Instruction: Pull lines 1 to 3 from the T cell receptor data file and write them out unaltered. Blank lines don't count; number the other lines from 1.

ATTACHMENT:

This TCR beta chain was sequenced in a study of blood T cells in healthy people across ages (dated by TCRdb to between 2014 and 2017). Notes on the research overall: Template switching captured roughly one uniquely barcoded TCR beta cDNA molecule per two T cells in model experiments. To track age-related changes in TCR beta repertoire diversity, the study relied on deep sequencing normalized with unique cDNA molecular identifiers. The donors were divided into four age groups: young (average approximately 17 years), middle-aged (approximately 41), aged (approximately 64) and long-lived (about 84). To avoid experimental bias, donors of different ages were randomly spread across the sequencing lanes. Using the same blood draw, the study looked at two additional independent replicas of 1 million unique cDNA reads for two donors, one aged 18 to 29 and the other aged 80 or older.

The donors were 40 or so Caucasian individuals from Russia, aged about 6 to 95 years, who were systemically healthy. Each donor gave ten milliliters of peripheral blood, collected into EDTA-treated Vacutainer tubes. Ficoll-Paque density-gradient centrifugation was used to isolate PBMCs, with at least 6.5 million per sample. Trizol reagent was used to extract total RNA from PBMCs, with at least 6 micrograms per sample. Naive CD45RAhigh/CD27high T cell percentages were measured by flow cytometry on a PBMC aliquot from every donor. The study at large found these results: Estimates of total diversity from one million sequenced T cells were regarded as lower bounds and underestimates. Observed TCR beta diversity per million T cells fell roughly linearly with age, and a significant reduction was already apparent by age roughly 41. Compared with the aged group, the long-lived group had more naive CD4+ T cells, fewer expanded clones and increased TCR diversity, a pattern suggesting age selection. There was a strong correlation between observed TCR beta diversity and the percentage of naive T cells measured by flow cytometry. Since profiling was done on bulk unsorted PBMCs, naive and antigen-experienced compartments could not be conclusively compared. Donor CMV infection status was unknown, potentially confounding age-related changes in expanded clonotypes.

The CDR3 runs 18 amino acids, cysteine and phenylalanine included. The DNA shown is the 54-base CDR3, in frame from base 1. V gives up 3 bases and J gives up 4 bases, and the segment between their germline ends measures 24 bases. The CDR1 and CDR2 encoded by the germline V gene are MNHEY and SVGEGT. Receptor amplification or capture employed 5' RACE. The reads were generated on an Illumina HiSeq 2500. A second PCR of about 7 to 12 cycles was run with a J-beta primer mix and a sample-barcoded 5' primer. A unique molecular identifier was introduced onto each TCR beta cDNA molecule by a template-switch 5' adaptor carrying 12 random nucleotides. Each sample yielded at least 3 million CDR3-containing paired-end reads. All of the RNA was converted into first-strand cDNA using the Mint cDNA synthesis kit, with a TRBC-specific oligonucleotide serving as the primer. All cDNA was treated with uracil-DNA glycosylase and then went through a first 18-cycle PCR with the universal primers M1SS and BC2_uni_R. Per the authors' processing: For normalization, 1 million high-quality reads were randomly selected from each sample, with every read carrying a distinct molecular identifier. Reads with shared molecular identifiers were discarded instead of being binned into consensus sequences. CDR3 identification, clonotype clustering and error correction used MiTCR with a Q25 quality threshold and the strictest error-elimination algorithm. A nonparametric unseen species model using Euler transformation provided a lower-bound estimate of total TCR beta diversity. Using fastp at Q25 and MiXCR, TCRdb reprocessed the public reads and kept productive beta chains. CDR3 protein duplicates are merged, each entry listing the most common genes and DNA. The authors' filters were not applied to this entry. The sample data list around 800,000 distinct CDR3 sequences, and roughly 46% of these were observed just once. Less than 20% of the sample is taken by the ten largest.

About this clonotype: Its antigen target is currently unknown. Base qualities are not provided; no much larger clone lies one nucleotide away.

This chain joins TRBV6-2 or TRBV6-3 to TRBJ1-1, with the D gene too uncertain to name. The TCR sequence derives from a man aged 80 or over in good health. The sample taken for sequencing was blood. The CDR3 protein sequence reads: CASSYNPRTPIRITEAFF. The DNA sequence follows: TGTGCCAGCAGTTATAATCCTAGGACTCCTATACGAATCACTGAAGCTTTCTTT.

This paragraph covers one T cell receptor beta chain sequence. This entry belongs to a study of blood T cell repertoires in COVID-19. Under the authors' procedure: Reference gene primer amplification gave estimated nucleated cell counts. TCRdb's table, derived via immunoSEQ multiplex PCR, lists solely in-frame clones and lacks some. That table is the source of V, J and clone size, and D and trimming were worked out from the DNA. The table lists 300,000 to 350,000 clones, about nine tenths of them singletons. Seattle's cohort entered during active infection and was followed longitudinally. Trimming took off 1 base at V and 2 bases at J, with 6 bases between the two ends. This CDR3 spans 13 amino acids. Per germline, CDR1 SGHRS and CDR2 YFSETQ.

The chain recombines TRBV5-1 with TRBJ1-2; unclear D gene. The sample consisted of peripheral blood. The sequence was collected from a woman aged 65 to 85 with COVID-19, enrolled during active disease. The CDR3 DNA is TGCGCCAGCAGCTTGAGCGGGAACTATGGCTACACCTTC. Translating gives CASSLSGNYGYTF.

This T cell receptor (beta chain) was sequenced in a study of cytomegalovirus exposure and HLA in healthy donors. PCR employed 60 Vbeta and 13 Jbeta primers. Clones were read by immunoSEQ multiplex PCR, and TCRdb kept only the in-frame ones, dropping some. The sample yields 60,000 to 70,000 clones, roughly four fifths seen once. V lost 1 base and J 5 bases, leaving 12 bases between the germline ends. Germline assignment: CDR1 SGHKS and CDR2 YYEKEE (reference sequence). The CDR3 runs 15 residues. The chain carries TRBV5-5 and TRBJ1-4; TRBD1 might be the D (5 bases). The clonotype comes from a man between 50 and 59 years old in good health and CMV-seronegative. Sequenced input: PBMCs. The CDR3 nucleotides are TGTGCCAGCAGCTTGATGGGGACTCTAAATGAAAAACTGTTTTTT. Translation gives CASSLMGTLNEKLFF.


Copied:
This TCR beta chain was sequenced in a study of blood T cells in healthy people across ages (dated by TCRdb to between 2014 and 2017). Notes on the research overall: Template switching captured roughly one uniquely barcoded TCR beta cDNA molecule per two T cells in model experiments. To track age-related changes in TCR beta repertoire diversity, the study relied on deep sequencing normalized with unique cDNA molecular identifiers. The donors were divided into four age groups: young (average approximately 17 years), middle-aged (approximately 41), aged (approximately 64) and long-lived (about 84). To avoid experimental bias, donors of different ages were randomly spread across the sequencing lanes. Using the same blood draw, the study looked at two additional independent replicas of 1 million unique cDNA reads for two donors, one aged 18 to 29 and the other aged 80 or older.

The donors were 40 or so Caucasian individuals from Russia, aged about 6 to 95 years, who were systemically healthy. Each donor gave ten milliliters of peripheral blood, collected into EDTA-treated Vacutainer tubes. Ficoll-Paque density-gradient centrifugation was used to isolate PBMCs, with at least 6.5 million per sample. Trizol reagent was used to extract total RNA from PBMCs, with at least 6 micrograms per sample. Naive CD45RAhigh/CD27high T cell percentages were measured by flow cytometry on a PBMC aliquot from every donor. The study at large found these results: Estimates of total diversity from one million sequenced T cells were regarded as lower bounds and underestimates. Observed TCR beta diversity per million T cells fell roughly linearly with age, and a significant reduction was already apparent by age roughly 41. Compared with the aged group, the long-lived group had more naive CD4+ T cells, fewer expanded clones and increased TCR diversity, a pattern suggesting age selection. There was a strong correlation between observed TCR beta diversity and the percentage of naive T cells measured by flow cytometry. Since profiling was done on bulk unsorted PBMCs, naive and antigen-experienced compartments could not be conclusively compared. Donor CMV infection status was unknown, potentially confounding age-related changes in expanded clonotypes.

The CDR3 runs 18 amino acids, cysteine and phenylalanine included. The DNA shown is the 54-base CDR3, in frame from base 1. V gives up 3 bases and J gives up 4 bases, and the segment between their germline ends measures 24 bases. The CDR1 and CDR2 encoded by the germline V gene are MNHEY and SVGEGT. Receptor amplification or capture employed 5' RACE. The reads were generated on an Illumina HiSeq 2500. A second PCR of about 7 to 12 cycles was run with a J-beta primer mix and a sample-barcoded 5' primer. A unique molecular identifier was introduced onto each TCR beta cDNA molecule by a template-switch 5' adaptor carrying 12 random nucleotides. Each sample yielded at least 3 million CDR3-containing paired-end reads. All of the RNA was converted into first-strand cDNA using the Mint cDNA synthesis kit, with a TRBC-specific oligonucleotide serving as the primer. All cDNA was treated with uracil-DNA glycosylase and then went through a first 18-cycle PCR with the universal primers M1SS and BC2_uni_R. Per the authors' processing: For normalization, 1 million high-quality reads were randomly selected from each sample, with every read carrying a distinct molecular identifier. Reads with shared molecular identifiers were discarded instead of being binned into consensus sequences. CDR3 identification, clonotype clustering and error correction used MiTCR with a Q25 quality threshold and the strictest error-elimination algorithm. A nonparametric unseen species model using Euler transformation provided a lower-bound estimate of total TCR beta diversity. Using fastp at Q25 and MiXCR, TCRdb reprocessed the public reads and kept productive beta chains. CDR3 protein duplicates are merged, each entry listing the most common genes and DNA. The authors' filters were not applied to this entry. The sample data list around 800,000 distinct CDR3 sequences, and roughly 46% of these were observed just once. Less than 20% of the sample is taken by the ten largest.